Many of the left objected, as indeed they should have, to the conferral of the Nobel Peace Prize upon Barack Obama, who is a wartime President of the United States. Obama had, in October, already ruled out immediate withdrawal of the US troops from Afghanistan and was even contemplating an increased American military presence in Afghanistan, a step that has now become official policy. His administration has retained the previous administration’s policy of extraordinary rendition and has, again in keeping with the trend established by his predecessor, blocked attempts to release photographs and other evidence of abuse from Abu Ghraib. The objection that a wartime President should not be conferred the Nobel Peace Prize is an entirely legitimate one, but one that is futile. Others may occasionally forget that the President of the United States is also, in title and in fact, the Commander-in-Chief of the armed forces of the United States, but Obama’s acceptance speech today does not shy from this fact. As Commander-in-Chief, Nobel Laureate Barack Obama presides over a military establishment with a budget that dwarfs the military expenditures of every other country. In 2008, the Stockholm Peace Research Institute has reported, the United States spent $607 billion on its armed forces, accounting for 41.5% of the world’s military expenditures. By comparison, China spent $85 billion, France $66 billion, Britain $65 billion, Russia $59 billion, and India $30 billion. Whatever else the US might be, it is, and has been for some time, a war-making machine. That is the most fundamental and ineradicable part of its identity. War is an American addiction, and Obama is no freer of that addiction than any other power-monger in American history. Unfortunately, Obama is not merely the victim of that addiction; he is today charged with peddling that addiction – arms sales of the most advanced weaponry also fall under his jurisdiction, for example — with palpable consequences for the rest of the world.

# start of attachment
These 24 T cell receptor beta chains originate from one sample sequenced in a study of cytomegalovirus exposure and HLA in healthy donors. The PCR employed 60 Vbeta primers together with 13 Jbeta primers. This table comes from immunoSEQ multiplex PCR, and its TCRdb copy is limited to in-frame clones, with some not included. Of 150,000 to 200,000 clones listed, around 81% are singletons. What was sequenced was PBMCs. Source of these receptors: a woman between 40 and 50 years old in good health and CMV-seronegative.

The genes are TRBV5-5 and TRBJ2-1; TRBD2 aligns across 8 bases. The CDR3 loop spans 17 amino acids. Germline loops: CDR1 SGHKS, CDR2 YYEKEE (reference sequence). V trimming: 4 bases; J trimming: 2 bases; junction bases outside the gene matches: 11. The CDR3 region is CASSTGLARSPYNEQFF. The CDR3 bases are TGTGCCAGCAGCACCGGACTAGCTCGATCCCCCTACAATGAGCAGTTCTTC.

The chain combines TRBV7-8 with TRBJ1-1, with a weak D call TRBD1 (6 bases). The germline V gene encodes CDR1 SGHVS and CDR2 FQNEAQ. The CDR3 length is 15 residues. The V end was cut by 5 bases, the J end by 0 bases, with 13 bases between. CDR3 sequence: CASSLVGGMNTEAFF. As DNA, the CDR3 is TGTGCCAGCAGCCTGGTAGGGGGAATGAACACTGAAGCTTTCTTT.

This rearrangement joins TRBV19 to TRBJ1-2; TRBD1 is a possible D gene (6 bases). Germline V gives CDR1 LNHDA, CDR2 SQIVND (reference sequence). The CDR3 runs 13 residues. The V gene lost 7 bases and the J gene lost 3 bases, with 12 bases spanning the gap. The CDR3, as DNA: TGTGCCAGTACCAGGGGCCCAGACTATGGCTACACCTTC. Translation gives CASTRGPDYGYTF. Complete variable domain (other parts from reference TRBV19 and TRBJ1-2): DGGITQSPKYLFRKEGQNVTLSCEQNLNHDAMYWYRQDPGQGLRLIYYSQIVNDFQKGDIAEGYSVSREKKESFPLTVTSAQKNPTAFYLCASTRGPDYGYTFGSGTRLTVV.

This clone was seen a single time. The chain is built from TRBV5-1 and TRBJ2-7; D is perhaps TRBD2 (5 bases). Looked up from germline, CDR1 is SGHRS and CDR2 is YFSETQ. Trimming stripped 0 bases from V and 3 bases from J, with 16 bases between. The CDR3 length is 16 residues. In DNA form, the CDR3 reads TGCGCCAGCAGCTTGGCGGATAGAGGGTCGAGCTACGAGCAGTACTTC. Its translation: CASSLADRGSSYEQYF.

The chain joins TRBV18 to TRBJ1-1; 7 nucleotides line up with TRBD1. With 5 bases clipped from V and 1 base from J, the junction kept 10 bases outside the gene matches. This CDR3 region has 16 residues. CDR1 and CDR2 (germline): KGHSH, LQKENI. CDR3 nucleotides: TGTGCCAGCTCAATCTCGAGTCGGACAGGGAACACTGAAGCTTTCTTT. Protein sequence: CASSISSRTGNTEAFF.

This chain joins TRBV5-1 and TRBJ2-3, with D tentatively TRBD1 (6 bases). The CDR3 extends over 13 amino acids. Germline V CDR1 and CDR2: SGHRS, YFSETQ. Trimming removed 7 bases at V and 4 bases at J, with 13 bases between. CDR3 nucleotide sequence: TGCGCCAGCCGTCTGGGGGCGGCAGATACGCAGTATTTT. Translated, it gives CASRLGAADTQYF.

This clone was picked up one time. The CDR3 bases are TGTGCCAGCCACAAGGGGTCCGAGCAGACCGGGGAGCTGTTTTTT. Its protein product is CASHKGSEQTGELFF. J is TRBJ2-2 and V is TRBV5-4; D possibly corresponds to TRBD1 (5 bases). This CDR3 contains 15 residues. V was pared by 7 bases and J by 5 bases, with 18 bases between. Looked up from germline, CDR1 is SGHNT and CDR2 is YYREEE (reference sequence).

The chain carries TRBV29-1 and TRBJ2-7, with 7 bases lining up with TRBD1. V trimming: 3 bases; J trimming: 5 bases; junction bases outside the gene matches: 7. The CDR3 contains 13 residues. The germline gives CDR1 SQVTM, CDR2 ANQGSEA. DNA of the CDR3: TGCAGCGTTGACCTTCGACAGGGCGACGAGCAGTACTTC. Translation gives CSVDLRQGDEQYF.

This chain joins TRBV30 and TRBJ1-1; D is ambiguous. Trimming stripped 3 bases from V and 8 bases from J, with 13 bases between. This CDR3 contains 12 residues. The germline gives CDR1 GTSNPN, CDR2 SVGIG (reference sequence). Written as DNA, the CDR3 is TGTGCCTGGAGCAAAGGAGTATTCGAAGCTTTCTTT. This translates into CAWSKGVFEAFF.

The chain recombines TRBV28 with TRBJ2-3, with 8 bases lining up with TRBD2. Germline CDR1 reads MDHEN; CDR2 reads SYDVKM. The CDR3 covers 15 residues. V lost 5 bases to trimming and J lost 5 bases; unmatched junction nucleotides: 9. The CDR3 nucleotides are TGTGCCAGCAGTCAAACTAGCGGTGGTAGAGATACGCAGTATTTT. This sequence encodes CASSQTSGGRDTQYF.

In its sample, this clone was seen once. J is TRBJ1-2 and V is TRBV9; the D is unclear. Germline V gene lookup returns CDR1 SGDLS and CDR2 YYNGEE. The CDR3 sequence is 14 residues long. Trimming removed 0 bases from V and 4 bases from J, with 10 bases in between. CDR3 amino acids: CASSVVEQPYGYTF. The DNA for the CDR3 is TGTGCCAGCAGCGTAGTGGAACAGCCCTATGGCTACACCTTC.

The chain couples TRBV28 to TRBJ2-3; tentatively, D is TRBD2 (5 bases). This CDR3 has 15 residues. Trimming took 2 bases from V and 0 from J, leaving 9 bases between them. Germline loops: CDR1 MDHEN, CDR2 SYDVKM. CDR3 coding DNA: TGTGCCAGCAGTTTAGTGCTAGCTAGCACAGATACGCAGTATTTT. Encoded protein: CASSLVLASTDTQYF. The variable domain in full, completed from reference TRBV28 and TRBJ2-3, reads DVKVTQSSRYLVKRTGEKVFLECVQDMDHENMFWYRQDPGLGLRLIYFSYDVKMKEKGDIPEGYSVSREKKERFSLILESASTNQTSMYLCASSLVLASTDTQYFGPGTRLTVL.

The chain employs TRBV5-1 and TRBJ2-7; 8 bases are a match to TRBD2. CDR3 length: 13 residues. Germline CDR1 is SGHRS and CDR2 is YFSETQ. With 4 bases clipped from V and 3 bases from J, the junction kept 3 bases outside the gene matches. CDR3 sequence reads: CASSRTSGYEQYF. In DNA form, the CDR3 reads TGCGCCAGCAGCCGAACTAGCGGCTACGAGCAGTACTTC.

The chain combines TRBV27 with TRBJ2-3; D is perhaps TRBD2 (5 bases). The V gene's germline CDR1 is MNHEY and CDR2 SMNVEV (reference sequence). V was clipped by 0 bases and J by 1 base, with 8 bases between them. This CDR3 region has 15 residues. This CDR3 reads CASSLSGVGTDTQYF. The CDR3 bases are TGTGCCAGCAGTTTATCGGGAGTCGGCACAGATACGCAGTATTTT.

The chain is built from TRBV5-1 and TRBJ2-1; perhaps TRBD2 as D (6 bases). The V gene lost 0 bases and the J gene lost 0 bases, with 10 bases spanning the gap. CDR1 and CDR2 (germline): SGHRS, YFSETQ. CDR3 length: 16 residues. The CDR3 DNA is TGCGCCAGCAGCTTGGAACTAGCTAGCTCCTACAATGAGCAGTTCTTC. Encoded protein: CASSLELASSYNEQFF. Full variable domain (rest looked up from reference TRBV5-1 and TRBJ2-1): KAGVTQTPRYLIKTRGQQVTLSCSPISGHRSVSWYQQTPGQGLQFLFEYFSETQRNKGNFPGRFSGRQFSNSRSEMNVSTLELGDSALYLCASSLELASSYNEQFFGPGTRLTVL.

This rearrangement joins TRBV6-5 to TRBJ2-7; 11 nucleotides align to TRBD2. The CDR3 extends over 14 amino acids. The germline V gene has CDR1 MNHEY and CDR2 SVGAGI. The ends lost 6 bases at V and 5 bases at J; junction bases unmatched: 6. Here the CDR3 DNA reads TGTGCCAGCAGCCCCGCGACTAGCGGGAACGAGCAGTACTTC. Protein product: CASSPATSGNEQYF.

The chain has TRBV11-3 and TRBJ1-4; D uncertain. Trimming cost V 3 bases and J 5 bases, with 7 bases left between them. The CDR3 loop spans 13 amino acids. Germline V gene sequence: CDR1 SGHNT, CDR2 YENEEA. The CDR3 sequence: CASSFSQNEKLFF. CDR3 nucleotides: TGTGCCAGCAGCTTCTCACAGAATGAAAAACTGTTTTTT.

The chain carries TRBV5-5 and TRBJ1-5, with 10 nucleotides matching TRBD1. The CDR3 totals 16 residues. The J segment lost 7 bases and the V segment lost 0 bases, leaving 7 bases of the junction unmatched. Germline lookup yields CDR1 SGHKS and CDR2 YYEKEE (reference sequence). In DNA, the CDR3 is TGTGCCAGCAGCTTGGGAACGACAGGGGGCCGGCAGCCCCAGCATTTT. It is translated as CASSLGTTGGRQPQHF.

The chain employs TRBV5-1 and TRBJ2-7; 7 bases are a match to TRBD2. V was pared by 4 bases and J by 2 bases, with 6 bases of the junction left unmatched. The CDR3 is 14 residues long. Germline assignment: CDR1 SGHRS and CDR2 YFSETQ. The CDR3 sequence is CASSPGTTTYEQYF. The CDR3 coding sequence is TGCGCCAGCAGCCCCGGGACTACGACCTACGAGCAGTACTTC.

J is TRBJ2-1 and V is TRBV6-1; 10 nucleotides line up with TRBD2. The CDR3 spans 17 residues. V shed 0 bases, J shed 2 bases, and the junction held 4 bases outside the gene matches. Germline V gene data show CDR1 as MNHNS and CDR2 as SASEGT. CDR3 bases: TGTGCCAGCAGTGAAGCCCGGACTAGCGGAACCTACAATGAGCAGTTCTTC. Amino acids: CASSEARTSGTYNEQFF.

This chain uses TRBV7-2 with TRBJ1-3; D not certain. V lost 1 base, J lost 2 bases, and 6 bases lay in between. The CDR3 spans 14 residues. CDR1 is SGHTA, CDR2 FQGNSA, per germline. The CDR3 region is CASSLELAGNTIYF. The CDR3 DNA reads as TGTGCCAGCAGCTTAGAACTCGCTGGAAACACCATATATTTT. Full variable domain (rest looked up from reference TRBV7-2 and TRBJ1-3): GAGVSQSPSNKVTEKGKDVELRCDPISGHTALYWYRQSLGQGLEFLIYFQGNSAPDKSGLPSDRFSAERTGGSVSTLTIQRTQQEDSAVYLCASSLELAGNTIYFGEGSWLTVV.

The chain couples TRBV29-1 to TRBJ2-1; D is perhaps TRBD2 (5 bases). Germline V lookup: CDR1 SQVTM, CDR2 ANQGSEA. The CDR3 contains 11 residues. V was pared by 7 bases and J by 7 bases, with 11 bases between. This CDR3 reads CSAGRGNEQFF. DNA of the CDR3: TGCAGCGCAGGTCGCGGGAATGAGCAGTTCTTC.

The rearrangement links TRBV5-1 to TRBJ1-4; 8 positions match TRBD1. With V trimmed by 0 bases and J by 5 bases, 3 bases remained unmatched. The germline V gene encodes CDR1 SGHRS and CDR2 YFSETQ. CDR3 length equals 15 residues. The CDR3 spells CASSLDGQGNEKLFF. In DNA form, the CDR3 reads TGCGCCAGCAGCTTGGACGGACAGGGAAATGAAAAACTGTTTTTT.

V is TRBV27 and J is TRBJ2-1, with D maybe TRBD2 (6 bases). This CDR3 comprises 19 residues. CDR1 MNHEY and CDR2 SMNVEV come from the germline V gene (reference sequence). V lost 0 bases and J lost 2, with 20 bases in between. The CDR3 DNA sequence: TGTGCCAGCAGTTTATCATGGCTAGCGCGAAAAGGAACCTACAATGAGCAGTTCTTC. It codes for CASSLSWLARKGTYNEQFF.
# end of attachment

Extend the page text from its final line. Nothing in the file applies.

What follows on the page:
Thus, in accepting the Nobel Prize, Obama had to engage in some exercise of sophistry. He perforce had to begin with reflection that, even as he receives the award, he has authorized the deployment of an additional 30,000 troops to Afghanistan. Obama has mastered the art of appearing ‘noble’, in pursuit of higher truths – in his Nobel speech, this manifests partly as repeated invocations to Mohandas Gandhi and Martin Luther King. (Thankfully, Gandhi never received the Nobel Peace Prize, a matter of much regret to many well intentioned but hopelessly confused Indians who puzzle over his omission.) Obama might have ruminated over the fact that the same Martin Luther King, only a year before his death, unhesitatingly described the United States ‘as the greatest purveyor of violence in the world’. Independent-minded as he is or claims to be, Obama can rightfully claim that he can pick and choose what he likes from his alleged mentors. As for Gandhi, that man seems to have an inescapable presence in Obama’s life, popping out of the bottle like some genie every now and then. A few weeks ago, I wrote on this blog about how Obama, when asked by a schoolgirl who he would like to have had as his dinner guest, had identified Gandhi. And, now, in his Nobel speech, here is Gandhi again: “The non-violence practiced by men like Gandhi and King may not have been practical or possible in every circumstance, but the love that they preached – their faith in human progress – must always be the North Star that guides us on our journey.” How Obama loves that man!